But the REAL Others. The irredeemable ones. The ones therefore on a not-for-me scale from uninteresting to annoying to scary, no really scary, panic-striking, apocalyptically TERRIFYING! The more Others you perceive around you and the higher you rate them on the Otherness scale, well, basically, the more jumpy and paranoid a life you’re bound to live. (“You” being, for the moment, yeah, our Howard.) Or, could be, your Other-fears will ferment into stellar weird fiction while you maintain exterior Yank composure, pretty much. Could be, even from the start, that some of your Others will be very close to home. Could be that some will be farther out there than anyone has dared to fear before. And it could be, now and then, that your pen might go rogue and discover hints of Oneishness even in the more alien of the not-Yous.
Our story of the week, “Caer Sidhi,” doesn’t mess for long with lesser Others. The local Scots annoy newly arrived lightkeepers O’Malley and Neal, then become a threat, then fade into insignificance in the face of the Otherworld itself. Yes, that Otherworld, as supposedly described by the sixth century “Chief of Bards” in the tenth century Middle Welsh Book of Taliesin. Not for nothing does scholar T. Stephens call the bard’s effusion on Caer Sidhi, the spiraling or revolving castle, “one of the least intelligible of the mythological poems.” Dreams like Neal’s (and later O’Malley’s) are of the high-fever variety that torment with their relentless locomotion that gets the dreamer nowhere and that insist on meaning all while revealing nothing.
Of course something stranger than the aes sidhe lurks in the Otherworld impinging on the Shoal Light. Something its keepers start out describing in terms of the legends their ancestors doubtless devised to explain the phenomenon. When O’Malley “inherits” Neal’s nightmares, he begins with wandering through cromlechs and menhirs laid out in a spiral maze, then graduates to a roofless tower and the view it affords of constellations whirling around Polaris. The nebula of the Andromeda Galaxy next fixes his attention, whirlpool of light. Add two more spirals, each more abstract from the “actual” dreamscape: a maelstrom sheltering the Kraken, a spiral stair ascending and descending endlessly. Except that we’re in 1799, he might have fancied this the DNA strand encoding all of creation. Uh oh. Here comes the Mythosian beast Chaos, mocking all other spirals by manifesting as a spiral itself, the Waterspout of Doom!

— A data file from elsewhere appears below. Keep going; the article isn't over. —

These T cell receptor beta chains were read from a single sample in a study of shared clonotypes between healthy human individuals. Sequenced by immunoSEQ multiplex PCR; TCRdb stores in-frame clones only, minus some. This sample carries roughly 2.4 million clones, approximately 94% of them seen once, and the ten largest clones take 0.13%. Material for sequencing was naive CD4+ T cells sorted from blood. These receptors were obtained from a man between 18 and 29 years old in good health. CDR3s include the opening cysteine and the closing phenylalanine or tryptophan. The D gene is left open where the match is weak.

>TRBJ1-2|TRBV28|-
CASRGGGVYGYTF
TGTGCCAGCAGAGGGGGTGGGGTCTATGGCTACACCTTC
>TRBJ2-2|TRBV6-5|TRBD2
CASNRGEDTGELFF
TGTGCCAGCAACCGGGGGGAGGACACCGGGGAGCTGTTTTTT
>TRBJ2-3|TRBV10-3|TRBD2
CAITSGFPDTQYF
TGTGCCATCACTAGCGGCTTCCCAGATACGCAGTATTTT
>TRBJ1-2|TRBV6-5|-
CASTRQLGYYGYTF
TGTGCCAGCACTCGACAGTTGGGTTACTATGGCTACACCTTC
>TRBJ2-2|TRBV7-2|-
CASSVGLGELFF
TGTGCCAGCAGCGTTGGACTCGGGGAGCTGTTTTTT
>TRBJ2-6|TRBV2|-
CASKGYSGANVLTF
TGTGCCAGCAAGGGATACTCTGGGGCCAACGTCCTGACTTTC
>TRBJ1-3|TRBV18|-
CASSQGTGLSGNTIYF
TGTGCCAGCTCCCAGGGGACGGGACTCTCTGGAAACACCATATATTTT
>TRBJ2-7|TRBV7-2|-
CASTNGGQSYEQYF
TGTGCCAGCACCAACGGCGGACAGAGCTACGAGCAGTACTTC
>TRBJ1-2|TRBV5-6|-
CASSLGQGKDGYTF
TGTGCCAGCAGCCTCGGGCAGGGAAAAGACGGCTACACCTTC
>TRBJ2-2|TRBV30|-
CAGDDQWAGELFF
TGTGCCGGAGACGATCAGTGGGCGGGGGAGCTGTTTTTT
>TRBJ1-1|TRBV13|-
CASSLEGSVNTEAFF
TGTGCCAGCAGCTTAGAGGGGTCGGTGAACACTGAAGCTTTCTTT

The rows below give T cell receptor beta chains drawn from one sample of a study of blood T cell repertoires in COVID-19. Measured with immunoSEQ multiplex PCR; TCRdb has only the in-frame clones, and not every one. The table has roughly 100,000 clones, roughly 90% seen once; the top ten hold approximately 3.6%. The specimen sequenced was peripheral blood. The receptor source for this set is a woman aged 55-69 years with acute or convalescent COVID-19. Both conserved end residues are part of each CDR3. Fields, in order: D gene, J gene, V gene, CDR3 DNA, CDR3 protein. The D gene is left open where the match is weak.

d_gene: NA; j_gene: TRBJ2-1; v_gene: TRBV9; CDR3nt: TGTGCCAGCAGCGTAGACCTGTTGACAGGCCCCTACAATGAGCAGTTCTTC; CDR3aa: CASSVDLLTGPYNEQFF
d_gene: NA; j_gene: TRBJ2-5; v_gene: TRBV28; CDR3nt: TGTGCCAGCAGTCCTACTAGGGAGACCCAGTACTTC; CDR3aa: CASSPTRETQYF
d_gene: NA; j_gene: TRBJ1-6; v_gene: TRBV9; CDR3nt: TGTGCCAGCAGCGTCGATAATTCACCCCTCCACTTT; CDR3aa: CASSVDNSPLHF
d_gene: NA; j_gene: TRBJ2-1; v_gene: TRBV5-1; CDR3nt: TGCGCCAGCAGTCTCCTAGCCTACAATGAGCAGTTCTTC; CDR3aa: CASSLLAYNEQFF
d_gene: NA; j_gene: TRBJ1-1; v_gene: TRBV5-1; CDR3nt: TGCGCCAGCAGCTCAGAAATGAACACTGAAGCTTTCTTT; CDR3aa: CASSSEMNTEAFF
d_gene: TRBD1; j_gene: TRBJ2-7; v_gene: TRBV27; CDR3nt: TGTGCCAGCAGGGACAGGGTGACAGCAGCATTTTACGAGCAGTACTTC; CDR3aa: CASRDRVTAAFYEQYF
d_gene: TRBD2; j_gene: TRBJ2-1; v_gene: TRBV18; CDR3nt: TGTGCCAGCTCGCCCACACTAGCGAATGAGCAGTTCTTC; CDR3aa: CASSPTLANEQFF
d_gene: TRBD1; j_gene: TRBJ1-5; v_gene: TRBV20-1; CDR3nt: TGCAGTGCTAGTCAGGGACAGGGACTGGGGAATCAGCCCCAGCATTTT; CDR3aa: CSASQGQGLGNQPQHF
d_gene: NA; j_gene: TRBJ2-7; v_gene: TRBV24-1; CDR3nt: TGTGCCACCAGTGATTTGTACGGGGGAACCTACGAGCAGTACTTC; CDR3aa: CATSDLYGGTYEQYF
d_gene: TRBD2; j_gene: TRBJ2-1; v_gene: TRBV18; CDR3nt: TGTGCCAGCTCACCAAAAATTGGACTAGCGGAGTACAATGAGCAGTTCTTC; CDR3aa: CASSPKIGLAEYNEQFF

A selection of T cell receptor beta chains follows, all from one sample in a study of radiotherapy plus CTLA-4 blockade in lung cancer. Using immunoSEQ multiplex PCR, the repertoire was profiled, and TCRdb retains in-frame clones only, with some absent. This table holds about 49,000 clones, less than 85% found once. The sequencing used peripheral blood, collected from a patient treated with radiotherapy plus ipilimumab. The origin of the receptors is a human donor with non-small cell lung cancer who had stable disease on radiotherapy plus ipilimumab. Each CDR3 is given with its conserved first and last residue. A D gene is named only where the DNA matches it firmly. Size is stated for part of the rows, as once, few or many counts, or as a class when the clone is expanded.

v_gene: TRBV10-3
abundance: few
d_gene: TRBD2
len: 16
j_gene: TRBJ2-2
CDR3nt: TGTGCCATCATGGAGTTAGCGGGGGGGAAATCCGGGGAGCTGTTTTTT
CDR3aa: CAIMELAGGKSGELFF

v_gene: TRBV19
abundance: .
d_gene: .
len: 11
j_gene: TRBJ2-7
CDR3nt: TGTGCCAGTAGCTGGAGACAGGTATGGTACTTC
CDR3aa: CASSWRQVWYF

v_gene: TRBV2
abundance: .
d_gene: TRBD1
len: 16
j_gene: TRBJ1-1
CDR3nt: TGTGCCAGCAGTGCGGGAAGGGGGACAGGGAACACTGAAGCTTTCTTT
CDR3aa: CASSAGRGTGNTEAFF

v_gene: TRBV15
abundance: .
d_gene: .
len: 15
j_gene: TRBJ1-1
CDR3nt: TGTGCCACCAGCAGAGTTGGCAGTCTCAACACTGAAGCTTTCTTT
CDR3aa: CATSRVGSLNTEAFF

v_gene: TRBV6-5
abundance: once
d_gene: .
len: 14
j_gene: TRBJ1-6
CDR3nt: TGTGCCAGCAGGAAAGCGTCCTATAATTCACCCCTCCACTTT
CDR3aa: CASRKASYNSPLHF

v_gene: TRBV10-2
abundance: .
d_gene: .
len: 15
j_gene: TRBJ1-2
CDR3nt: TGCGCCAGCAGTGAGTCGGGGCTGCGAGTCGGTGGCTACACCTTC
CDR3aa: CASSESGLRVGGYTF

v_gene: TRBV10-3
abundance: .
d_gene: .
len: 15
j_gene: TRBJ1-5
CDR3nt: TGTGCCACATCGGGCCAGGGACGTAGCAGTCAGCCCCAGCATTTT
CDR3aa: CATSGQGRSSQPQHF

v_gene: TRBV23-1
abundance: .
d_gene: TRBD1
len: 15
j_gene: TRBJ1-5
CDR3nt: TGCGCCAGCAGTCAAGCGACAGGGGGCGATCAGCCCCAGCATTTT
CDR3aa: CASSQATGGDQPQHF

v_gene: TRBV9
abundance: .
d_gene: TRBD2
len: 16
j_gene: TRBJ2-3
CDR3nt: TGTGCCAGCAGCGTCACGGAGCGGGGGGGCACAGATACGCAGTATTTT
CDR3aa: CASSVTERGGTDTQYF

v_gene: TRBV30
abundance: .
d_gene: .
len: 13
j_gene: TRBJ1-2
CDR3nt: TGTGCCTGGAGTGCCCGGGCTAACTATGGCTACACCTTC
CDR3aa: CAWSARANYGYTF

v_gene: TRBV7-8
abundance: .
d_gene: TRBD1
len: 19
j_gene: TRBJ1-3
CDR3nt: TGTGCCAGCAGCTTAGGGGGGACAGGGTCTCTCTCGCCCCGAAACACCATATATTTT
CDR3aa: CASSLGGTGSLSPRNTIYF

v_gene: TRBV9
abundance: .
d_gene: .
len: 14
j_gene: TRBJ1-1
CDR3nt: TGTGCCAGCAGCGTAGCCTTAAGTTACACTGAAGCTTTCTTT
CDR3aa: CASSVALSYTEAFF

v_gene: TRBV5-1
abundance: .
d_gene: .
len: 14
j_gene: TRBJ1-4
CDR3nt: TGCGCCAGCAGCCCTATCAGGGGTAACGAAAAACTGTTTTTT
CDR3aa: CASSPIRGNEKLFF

It’s about the Otherliest of Others, what intrudes on Banff Firth in this story, for it boils down to geometry at the end, summoned by geometry. O’Malley figured it out eventually: “…the spiral stairs, the revolving light—this tower is akin to the Caer Sidhi. Lighthouse geometry and architecture might be precarious!”
Oh hell yeah! In the Mythosian universe, geometry is arguably the most perilous of scholarly pursuits. Ask Walter Gilman of Witch House infamy. Ask those stalked by the Hounds of Tindalos. Ask unfortunates swallowed by nonEuclidean angles. Who knew, back in tenth grade, what horrors we might have brought down upon ourselves by screwing up that proof about the trapezoid thingies? Why didn’t somebody stop that girl in homeroom who filled the margins of every notebook with spirals? Spiral after spiral, increasingly elaborate. I think she got really long fake nails in senior year, which impeded pen-swirling. Only that may have saved our solar system.
But the biggest danger of all, I now realize, remains that devil’s tool, the SPIROGRAPH. You know, the one where you put the gear wheel thingie in the ring thingie and whirl it around with a pen, creating more and more elaborate (and ARCANE) designs the more thingies and pen colors you employ. It’s only a matter of time and spirographing monkeys and perfect alignments of the stars before the SPIROGRAPH OF THE OUTER GODS will be produced. And then? Cosmic madness, that’s all. More than usual, I mean.
I’m pretty sure I’d have created the SPIROGRAPH OF THE GODS long ago, except that I have this nervous tic that causes me to skid the gear thingie across the whole design at the last second, leaving an ugly pen slash, if not gouged paper. Ruination, in either case.
Cosmos, you’re welcome.
Next week, a more human-ish Other in Howard Waldrop and Steven Utley’s “Black as the Pit, From Pole to Pole.” You can find it in Lovecraft’s Monsters.
Ruthanna Emrys is the author of the Innsmouth Legacy series, including Winter Tide and Deep Roots (available July 2018). Her neo-Lovecraftian stories “The Litany of Earth” and “Those Who Watch” are available on Tor.com, along with the distinctly non-Lovecraftian “Seven Commentaries on an Imperfect Land” and “The Deepest Rift.” Ruthanna can frequently be found online on Twitter and Dreamwidth, and offline in a mysterious manor house with her large, chaotic household—mostly mammalian—outside Washington DC.
Anne M. Pillsworth’s short story “The Madonna of the Abattoir” appears on Tor.com. Her young adult Mythos novel, Summoned, is available from Tor Teen along with sequel Fathomless. She lives in Edgewood, a Victorian trolley car suburb of Providence, Rhode Island, uncomfortably near Joseph Curwen’s underground laboratory.